Riding the Wave ... And the Trough

I am mentally ill, diagnosed with Bipolar Disorder I, OCD, ADHD, PTSD and a vitamin B12 deficiency (a key element in brain development). For over 12 years, I took anywhere from 5-8 psychotropic meds each day, and have been recently giving myself a monthly injection of B12.

In January 2012 I was hospitalized for depression, and management of my currrent med cocktail. Immediately all but two of my meds were discontinued and, after a few weeks of adjustment, and some near hospitalizations, things seem to be going much better.

I have been on permanent disability since January 2010, and am adjusting to life on a very limited income.

My prayer is that in walking with me during the ups and downs of Bipolar Disorder, you might find solace, and benefit through my experiences.

Thursday, October 14, 2010

Guess I'll Lose My Mind

Hey everyone, I just received some breaking news! Ever since I was diagnosed in 1994, I wondered what would happen. Maybe you have also. I mean, where will it end? Will your present state of mind stay the same, or will it get better or worse? You're bipolar now and you'll be bipolar until your last breath. But where that last breath is drawn, you can't possibly know.

Now the news: I know. I just found out. I now know how my mind will be at the end of my life. Actually, I might know how it will be for the years prior to my death. About two months ago my pDoc started me on Aricept, which is used to treat mild to moderate dementia. These made me sick to my stomach and (you'll know what I mean) sick to my head. I stopped taking them and, at my next pDoc visit, was told to begin taking them again, along with Namenda, a med used to treat the symptoms of Alzheimer's. He also increased my Adderall by 20 mg. (If I don't die of "old age" I'll probably die of liver failure.)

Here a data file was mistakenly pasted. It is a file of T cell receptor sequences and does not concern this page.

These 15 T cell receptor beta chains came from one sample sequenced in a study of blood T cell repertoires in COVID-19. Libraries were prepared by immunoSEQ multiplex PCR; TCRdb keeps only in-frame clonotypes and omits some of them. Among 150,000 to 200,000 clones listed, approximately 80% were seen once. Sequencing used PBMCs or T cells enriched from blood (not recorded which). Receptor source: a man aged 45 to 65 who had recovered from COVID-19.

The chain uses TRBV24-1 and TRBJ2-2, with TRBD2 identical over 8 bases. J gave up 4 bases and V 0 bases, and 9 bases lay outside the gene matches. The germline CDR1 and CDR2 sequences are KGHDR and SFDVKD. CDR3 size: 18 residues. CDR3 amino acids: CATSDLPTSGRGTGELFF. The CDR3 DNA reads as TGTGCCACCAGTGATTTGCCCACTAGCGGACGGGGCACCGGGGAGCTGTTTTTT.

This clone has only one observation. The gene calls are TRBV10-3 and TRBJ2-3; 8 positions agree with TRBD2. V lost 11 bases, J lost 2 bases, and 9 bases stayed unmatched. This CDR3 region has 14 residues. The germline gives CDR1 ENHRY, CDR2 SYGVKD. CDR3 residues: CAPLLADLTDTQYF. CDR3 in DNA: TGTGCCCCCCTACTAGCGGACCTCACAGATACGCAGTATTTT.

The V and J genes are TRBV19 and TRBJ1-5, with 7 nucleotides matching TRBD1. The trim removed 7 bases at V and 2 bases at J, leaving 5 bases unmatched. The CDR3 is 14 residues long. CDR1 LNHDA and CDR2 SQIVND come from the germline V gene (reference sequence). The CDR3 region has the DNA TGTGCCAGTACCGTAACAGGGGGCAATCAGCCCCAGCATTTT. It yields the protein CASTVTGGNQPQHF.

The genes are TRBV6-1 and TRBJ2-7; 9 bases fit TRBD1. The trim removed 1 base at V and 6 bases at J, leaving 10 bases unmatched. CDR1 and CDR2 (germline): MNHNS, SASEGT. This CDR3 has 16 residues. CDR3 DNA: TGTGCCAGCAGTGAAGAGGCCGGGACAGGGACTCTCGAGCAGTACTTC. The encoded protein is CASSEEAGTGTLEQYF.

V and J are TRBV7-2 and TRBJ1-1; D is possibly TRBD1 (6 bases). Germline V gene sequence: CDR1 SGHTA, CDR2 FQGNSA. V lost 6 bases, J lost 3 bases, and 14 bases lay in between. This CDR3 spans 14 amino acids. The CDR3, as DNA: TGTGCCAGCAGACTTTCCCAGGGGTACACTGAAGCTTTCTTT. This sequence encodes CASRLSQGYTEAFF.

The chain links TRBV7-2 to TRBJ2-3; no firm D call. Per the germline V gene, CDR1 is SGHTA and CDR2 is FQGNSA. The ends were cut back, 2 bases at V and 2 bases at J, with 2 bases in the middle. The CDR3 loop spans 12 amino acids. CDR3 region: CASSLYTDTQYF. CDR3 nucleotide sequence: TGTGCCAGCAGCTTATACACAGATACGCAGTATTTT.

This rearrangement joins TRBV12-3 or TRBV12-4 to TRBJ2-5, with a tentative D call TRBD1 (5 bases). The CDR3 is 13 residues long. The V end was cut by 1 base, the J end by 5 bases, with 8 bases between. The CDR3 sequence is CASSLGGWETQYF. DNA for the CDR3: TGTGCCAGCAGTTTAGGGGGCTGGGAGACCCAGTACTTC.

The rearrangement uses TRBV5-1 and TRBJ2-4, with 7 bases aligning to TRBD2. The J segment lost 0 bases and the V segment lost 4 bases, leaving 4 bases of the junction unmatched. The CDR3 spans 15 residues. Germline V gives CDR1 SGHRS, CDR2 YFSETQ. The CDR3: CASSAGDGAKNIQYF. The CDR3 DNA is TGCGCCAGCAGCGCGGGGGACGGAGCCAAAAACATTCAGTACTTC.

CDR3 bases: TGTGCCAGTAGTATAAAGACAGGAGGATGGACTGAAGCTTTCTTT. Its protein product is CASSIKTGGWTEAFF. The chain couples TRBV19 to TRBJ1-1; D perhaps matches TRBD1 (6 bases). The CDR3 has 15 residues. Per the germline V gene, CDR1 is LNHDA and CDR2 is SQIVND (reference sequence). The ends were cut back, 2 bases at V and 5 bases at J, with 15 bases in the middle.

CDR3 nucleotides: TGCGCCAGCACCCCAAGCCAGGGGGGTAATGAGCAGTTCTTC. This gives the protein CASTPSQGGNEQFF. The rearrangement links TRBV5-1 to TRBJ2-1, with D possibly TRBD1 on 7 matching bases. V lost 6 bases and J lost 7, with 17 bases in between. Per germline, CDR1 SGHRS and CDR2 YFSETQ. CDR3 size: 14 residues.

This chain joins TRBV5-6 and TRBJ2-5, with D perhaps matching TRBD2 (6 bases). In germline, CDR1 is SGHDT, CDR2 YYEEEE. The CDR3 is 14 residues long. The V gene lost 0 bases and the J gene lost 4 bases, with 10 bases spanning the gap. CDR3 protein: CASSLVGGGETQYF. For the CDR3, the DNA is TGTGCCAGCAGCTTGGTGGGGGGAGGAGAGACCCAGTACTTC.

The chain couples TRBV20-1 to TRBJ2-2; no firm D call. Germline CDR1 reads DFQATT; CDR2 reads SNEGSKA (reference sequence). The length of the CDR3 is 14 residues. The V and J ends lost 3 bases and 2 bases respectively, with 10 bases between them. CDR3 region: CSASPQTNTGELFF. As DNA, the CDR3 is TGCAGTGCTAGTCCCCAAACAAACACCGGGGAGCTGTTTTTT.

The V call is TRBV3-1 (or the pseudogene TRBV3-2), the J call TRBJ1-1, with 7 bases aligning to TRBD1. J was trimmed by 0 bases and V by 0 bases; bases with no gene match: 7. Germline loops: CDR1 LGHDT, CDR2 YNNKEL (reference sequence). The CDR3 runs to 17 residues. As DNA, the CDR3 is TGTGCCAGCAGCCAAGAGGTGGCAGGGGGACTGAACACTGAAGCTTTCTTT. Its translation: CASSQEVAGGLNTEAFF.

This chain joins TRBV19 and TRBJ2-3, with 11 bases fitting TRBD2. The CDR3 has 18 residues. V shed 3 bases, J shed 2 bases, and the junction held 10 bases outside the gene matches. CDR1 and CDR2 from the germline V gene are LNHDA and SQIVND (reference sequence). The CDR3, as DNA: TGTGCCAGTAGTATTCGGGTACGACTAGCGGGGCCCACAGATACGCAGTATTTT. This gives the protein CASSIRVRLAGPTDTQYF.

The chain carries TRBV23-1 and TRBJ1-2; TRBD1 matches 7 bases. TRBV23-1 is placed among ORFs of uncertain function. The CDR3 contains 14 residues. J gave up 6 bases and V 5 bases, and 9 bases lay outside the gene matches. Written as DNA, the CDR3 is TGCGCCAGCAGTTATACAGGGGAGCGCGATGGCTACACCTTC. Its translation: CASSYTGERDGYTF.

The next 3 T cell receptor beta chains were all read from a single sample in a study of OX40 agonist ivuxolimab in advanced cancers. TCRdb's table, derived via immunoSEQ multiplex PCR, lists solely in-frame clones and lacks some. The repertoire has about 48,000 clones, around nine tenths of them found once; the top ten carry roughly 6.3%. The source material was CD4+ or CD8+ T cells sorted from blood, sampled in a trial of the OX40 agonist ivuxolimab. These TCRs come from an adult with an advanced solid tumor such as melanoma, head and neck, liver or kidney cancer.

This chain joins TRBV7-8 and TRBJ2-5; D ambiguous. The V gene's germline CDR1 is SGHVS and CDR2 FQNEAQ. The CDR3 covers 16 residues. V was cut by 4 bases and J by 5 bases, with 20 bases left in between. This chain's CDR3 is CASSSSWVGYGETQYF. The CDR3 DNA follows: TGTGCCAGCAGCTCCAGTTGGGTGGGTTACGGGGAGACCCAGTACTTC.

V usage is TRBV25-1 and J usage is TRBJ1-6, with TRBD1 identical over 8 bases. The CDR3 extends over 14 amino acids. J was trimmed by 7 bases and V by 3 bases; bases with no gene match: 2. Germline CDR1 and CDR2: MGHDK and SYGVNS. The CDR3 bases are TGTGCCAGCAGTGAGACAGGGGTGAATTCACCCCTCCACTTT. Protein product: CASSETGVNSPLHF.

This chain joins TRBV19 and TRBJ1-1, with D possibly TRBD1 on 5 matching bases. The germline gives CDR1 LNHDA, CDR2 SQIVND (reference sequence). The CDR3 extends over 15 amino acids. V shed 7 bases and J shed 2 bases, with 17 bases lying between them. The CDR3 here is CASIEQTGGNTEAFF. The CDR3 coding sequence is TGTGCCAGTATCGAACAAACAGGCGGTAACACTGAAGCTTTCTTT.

I did learn one interesting fact while doing endless hours of researching my latest "situation". Early-Onset Alzheimer's is the beginning of the symptoms when the person is over 65. Younger-Onset Alzheimer's is what it's called when the disease affects a person 65 or younger.

I enjoy learning new things, but I don't particularly enjoy it when it has to become a part of my life first. 


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